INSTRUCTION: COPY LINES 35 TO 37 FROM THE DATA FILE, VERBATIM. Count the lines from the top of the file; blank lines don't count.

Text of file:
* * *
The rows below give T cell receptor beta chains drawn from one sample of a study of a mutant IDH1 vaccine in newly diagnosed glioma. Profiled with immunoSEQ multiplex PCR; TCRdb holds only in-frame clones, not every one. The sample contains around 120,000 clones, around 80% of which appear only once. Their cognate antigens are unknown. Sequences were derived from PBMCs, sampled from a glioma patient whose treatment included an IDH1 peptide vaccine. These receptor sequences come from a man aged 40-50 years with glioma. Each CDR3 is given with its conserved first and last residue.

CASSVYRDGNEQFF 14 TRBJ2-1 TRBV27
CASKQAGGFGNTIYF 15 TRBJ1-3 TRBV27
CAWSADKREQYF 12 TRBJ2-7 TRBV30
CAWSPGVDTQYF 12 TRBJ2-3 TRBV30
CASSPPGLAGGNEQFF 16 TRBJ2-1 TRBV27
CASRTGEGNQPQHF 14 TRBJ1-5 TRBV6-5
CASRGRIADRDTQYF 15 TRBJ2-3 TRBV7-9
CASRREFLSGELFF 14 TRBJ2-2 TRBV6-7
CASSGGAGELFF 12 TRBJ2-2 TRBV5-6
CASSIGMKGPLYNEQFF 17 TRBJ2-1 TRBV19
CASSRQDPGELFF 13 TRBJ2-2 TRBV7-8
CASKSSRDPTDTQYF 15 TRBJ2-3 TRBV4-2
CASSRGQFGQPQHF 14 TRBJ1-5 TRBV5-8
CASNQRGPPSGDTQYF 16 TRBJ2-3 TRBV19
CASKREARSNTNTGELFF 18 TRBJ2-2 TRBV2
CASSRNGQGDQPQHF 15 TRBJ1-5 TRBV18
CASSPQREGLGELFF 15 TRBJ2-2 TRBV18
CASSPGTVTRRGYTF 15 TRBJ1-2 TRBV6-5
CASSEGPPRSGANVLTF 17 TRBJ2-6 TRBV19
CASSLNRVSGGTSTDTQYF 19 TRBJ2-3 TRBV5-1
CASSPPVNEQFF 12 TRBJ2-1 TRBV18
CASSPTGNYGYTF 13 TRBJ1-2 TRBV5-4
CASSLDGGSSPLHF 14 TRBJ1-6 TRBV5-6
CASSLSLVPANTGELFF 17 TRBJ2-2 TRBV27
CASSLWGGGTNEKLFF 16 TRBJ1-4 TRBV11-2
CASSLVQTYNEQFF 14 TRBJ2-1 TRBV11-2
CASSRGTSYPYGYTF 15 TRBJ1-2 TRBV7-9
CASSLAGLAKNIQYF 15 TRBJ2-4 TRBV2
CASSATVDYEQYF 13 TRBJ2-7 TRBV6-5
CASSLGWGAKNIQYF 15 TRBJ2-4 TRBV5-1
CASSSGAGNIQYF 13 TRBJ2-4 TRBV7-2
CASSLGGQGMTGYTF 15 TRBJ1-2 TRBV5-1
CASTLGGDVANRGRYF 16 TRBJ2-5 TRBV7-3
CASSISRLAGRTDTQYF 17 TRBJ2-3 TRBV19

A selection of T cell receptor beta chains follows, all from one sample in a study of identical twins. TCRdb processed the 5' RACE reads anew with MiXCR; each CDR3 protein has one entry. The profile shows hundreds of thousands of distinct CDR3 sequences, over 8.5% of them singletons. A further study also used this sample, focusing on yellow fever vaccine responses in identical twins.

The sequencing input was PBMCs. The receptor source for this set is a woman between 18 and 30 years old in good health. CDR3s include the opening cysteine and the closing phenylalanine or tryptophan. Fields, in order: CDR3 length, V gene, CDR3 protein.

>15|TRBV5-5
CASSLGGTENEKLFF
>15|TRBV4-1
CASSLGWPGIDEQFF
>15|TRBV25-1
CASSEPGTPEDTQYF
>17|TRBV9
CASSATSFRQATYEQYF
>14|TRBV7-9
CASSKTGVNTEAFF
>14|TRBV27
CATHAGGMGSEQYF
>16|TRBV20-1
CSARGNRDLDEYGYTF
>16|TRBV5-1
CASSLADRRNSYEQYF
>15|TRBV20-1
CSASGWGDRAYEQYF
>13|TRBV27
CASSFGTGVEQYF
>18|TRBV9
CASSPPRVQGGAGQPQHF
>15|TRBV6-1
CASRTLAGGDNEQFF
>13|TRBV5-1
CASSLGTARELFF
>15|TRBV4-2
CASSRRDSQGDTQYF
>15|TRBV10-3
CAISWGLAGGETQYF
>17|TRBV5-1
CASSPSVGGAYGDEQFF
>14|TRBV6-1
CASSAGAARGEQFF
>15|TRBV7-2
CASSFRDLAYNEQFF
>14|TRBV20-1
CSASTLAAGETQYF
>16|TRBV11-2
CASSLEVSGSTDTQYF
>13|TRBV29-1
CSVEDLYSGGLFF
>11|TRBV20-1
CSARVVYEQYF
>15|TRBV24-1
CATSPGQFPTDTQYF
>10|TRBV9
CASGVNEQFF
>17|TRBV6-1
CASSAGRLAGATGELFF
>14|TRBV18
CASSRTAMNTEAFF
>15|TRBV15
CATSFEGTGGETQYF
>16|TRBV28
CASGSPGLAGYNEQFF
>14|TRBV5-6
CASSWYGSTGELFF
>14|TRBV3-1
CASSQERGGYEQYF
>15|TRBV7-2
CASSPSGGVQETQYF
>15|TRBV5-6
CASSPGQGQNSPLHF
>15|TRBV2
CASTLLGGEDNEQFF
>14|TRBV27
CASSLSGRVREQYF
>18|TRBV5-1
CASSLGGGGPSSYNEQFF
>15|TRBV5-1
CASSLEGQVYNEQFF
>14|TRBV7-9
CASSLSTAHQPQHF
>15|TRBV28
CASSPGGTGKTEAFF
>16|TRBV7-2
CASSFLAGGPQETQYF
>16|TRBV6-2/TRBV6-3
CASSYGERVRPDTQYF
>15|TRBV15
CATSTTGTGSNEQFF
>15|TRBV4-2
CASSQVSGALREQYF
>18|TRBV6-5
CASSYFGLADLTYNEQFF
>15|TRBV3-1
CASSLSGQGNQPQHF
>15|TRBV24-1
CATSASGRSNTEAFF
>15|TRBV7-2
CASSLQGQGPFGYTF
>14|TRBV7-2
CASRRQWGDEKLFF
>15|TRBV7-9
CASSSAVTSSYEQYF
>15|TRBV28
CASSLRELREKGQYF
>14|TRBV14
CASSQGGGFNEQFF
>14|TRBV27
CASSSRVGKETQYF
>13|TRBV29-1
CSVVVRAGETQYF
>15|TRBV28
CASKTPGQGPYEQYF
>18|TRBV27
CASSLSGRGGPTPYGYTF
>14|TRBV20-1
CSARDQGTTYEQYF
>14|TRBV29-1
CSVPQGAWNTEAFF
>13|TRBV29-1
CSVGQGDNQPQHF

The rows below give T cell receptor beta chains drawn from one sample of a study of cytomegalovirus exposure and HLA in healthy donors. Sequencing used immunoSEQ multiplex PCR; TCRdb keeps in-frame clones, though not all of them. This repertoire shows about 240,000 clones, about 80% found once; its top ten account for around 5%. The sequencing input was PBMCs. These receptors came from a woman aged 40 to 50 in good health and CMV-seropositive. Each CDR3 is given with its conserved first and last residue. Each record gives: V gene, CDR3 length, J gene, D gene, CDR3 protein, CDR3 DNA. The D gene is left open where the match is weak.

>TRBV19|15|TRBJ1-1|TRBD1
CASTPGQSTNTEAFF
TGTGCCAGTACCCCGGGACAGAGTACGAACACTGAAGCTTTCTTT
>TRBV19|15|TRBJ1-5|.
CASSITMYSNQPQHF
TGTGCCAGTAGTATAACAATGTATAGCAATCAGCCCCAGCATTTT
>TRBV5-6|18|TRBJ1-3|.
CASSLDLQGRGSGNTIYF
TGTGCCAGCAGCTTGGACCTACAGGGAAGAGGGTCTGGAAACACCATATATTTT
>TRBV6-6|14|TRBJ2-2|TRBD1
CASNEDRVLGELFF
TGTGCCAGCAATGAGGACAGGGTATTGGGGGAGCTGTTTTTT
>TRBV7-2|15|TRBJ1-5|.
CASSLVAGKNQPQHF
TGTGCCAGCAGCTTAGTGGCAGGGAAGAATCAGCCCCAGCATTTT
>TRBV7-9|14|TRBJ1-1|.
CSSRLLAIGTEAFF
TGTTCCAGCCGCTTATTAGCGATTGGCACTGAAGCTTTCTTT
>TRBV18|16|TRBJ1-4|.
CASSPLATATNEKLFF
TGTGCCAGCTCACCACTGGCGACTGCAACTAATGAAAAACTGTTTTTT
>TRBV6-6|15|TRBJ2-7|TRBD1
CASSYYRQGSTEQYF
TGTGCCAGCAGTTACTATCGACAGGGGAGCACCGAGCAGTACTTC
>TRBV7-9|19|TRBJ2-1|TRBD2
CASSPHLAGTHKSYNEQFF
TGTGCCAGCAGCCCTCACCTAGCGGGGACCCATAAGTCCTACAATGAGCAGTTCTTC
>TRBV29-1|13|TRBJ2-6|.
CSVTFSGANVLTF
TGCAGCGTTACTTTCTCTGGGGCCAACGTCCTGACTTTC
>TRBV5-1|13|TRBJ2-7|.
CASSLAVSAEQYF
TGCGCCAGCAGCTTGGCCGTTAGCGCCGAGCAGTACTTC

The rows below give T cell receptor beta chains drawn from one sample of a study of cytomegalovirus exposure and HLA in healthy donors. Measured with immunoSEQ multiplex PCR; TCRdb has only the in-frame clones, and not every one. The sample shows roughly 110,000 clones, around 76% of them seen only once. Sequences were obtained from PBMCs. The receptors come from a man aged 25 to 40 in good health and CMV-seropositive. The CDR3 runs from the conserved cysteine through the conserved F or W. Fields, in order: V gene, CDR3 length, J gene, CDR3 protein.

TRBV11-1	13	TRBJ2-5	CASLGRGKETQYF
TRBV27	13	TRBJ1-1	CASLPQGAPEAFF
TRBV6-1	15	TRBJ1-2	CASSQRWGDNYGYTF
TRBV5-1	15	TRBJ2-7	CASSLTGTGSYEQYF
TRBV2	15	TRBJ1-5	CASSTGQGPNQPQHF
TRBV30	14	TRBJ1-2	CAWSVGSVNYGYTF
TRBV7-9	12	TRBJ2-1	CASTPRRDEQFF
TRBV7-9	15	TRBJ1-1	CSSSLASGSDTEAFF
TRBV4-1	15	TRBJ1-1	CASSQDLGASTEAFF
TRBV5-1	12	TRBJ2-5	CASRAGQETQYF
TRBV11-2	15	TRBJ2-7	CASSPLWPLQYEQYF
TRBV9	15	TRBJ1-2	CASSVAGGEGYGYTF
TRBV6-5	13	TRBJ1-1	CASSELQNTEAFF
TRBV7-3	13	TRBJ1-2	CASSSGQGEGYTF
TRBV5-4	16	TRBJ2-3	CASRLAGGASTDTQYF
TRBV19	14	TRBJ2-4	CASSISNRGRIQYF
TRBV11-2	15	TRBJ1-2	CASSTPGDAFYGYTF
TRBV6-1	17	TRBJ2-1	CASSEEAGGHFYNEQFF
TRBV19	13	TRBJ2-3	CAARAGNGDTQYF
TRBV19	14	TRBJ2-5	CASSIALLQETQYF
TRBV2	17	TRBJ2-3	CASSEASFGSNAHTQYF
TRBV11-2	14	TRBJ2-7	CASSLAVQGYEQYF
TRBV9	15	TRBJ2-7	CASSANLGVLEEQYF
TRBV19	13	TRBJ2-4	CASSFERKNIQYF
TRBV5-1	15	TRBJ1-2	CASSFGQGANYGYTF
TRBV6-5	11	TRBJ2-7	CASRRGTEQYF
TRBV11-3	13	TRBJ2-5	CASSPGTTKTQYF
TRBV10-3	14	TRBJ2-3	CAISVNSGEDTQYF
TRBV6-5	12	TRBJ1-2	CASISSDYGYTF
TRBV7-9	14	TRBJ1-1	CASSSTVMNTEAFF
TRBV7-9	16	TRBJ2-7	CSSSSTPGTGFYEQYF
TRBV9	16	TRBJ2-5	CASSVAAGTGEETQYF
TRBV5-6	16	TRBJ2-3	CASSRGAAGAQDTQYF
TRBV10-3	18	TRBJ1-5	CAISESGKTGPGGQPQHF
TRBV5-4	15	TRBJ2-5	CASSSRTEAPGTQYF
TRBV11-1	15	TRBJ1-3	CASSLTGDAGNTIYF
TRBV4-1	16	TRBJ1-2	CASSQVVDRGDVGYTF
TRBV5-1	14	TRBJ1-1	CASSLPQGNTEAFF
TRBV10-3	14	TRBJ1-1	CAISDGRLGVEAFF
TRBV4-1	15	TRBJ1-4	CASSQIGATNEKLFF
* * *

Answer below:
CASSISRLAGRTDTQYF 17 TRBJ2-3 TRBV19

A selection of T cell receptor beta chains follows, all from one sample in a study of identical twins. TCRdb processed the 5' RACE reads anew with MiXCR; each CDR3 protein has one entry. The profile shows hundreds of thousands of distinct CDR3 sequences, over 8.5% of them singletons. A further study also used this sample, focusing on yellow fever vaccine responses in identical twins.

The sequencing input was PBMCs. The receptor source for this set is a woman between 18 and 30 years old in good health. CDR3s include the opening cysteine and the closing phenylalanine or tryptophan. Fields, in order: CDR3 length, V gene, CDR3 protein.